Another thing left out is exactly how Sam Warner acquired Vitaphone, but it's possible that Cass Warner doesn't know the story. The anti-Semitism was rampant in Hollywood in the '20s, and in fact, Joseph Kennedy was one of the people determined to get the Jews out of the film-making business. Therefore, when Sam, who was a big redheaded guy, went to meet the Vitaphone people, he asked Lina to wear her Catholic cross. Unaware that Sam was Jewish, Warner Brothers was able to acquire Vitaphone.
No words are minced regarding Jack's ultimate betrayal of brother Harry and his whole family, a very shocking and sad page in the family scrapbook.
Some of the people interviewed include Lina Basquette, George Segal, Efrem Zimbalist, Jr., Debbie Reynolds, Roy Disney, Sherry Lansing, film historian Jeanine Basinger, Dennis Hopper, Tab Hunter, and ex-staff members at Warner Brothers - all very good and insightful.
Jack Warner used to call Raoul Walsh into his office and moan to him that he needed him to direct a film. Who's in it? Walsh would ask, and Warner would answer, "some bum." That's probably what he thought of his actors in general; unfortunately, he seemed to view his family the same way. A fascinating story and highly recommended.
Cass Warner, producer of this film, is actually the granddaughter of Harry Warner, one of the four original Warner Brothers. This documentary is not a retread of "You Must Remember This", the documentary which focused on the studio. This is the story of the four Warner Brothers themselves, starting back in the 19th century and their ventures into the entertainment industry that predate the forming of Warner Brothers the company by twenty years. It goes forward past the time that they exited the running of Warner Brothers the company and talks about the lives of the brothers themselves. Although Ms. Warner is a descendant, she doesn't get overly sentimental about her subject nor does she try to smooth over the real problems that the brothers had in their own private lives and with each other. The book by the same name has much more detail, of course, but this is still a very fascinating documentary for those interested in film history.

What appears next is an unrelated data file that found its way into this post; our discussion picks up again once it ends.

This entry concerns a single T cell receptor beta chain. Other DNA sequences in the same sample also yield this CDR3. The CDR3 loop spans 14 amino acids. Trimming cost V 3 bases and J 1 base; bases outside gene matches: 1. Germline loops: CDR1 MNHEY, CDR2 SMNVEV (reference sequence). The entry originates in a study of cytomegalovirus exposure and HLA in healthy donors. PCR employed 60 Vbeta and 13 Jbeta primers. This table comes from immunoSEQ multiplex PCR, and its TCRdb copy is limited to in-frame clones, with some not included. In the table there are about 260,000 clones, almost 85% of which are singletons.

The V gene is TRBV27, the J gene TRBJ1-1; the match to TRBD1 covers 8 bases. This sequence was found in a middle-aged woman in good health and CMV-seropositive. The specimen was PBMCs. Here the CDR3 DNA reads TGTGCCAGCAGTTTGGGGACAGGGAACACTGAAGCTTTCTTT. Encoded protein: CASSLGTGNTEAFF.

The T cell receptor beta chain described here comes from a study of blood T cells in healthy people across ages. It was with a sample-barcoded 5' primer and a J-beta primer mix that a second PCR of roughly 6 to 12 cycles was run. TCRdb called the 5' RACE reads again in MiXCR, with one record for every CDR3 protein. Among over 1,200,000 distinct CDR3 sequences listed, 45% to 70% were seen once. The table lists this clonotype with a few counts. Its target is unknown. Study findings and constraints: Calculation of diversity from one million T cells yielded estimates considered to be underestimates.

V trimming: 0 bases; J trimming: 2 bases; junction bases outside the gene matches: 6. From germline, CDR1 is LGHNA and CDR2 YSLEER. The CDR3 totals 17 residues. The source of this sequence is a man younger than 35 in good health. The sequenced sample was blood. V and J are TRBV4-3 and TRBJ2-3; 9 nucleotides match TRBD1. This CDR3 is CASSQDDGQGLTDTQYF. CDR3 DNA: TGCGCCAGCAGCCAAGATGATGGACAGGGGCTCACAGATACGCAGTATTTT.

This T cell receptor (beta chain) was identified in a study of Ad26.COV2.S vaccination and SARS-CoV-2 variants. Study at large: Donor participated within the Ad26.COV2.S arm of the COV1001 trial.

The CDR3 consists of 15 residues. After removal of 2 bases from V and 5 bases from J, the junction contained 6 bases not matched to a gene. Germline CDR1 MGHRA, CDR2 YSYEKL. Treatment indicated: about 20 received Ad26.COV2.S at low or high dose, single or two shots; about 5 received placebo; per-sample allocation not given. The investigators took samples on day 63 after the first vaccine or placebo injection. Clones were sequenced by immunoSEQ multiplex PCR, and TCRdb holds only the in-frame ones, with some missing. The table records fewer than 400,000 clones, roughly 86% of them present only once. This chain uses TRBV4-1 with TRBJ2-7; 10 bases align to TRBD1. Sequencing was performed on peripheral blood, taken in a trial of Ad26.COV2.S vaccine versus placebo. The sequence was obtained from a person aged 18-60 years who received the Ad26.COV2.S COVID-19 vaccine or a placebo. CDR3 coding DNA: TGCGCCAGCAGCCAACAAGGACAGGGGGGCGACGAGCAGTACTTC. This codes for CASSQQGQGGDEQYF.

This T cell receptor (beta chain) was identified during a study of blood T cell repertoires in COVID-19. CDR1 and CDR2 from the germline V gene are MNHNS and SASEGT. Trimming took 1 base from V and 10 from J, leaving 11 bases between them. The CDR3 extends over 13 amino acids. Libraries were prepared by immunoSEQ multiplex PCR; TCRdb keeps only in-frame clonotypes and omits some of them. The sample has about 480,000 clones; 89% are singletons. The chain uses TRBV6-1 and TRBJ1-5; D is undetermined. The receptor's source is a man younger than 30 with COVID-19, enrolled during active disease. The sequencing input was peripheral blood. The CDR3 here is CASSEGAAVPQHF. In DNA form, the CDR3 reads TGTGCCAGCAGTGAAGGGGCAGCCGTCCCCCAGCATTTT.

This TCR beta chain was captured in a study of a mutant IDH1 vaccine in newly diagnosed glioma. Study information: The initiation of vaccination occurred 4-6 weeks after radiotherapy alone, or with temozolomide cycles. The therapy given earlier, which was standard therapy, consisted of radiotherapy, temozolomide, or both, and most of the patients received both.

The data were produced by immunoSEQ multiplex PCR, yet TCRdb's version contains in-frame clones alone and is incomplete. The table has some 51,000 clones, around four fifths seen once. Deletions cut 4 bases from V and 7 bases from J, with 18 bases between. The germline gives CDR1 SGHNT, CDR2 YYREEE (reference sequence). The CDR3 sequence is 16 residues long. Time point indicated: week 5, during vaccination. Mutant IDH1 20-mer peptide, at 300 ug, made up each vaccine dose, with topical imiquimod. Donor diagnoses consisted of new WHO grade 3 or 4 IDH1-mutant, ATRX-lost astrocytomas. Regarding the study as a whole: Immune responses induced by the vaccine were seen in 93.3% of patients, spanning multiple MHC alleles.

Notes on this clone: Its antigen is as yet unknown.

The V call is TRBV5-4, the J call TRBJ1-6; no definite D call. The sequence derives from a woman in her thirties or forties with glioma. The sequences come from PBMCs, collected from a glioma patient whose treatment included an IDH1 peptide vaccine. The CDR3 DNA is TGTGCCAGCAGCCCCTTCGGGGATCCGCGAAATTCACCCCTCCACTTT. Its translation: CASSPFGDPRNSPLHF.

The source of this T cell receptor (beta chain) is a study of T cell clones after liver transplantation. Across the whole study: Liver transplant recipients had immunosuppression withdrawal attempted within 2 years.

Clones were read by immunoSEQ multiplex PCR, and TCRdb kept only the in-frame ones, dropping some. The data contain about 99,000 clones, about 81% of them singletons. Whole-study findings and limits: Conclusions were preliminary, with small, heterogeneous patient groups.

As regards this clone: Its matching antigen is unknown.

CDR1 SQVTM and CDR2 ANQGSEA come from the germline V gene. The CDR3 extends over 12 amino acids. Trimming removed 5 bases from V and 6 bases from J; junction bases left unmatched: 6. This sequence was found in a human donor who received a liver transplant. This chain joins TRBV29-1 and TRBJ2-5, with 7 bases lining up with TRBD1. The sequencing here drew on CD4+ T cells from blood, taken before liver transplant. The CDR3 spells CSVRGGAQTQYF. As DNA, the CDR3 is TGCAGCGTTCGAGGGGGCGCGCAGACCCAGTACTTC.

This documentary is about the Warner Brothers and their studio.
However, unlike other documentaries about film studios, this was more
like a home movie in many ways--with one of the granddaughters of the
original Warner Brothers narrating and talking with some family members
about their recollections (in addition to all the film historians who
comment). This gives it a rather intimate feel but also made you wonder
how objective the production was. For example, I often find that
autobiographies are FAR less interesting than biographies because they
tend to tell the tale from a far from neutral point of view. Now I am
NOT saying this film does this exactly. There is quite a bit of dirt in
the film about the animosity between Jack and Harry--making Harry sound
like a swell guy and Jack akin to Satan. But I did wonder about the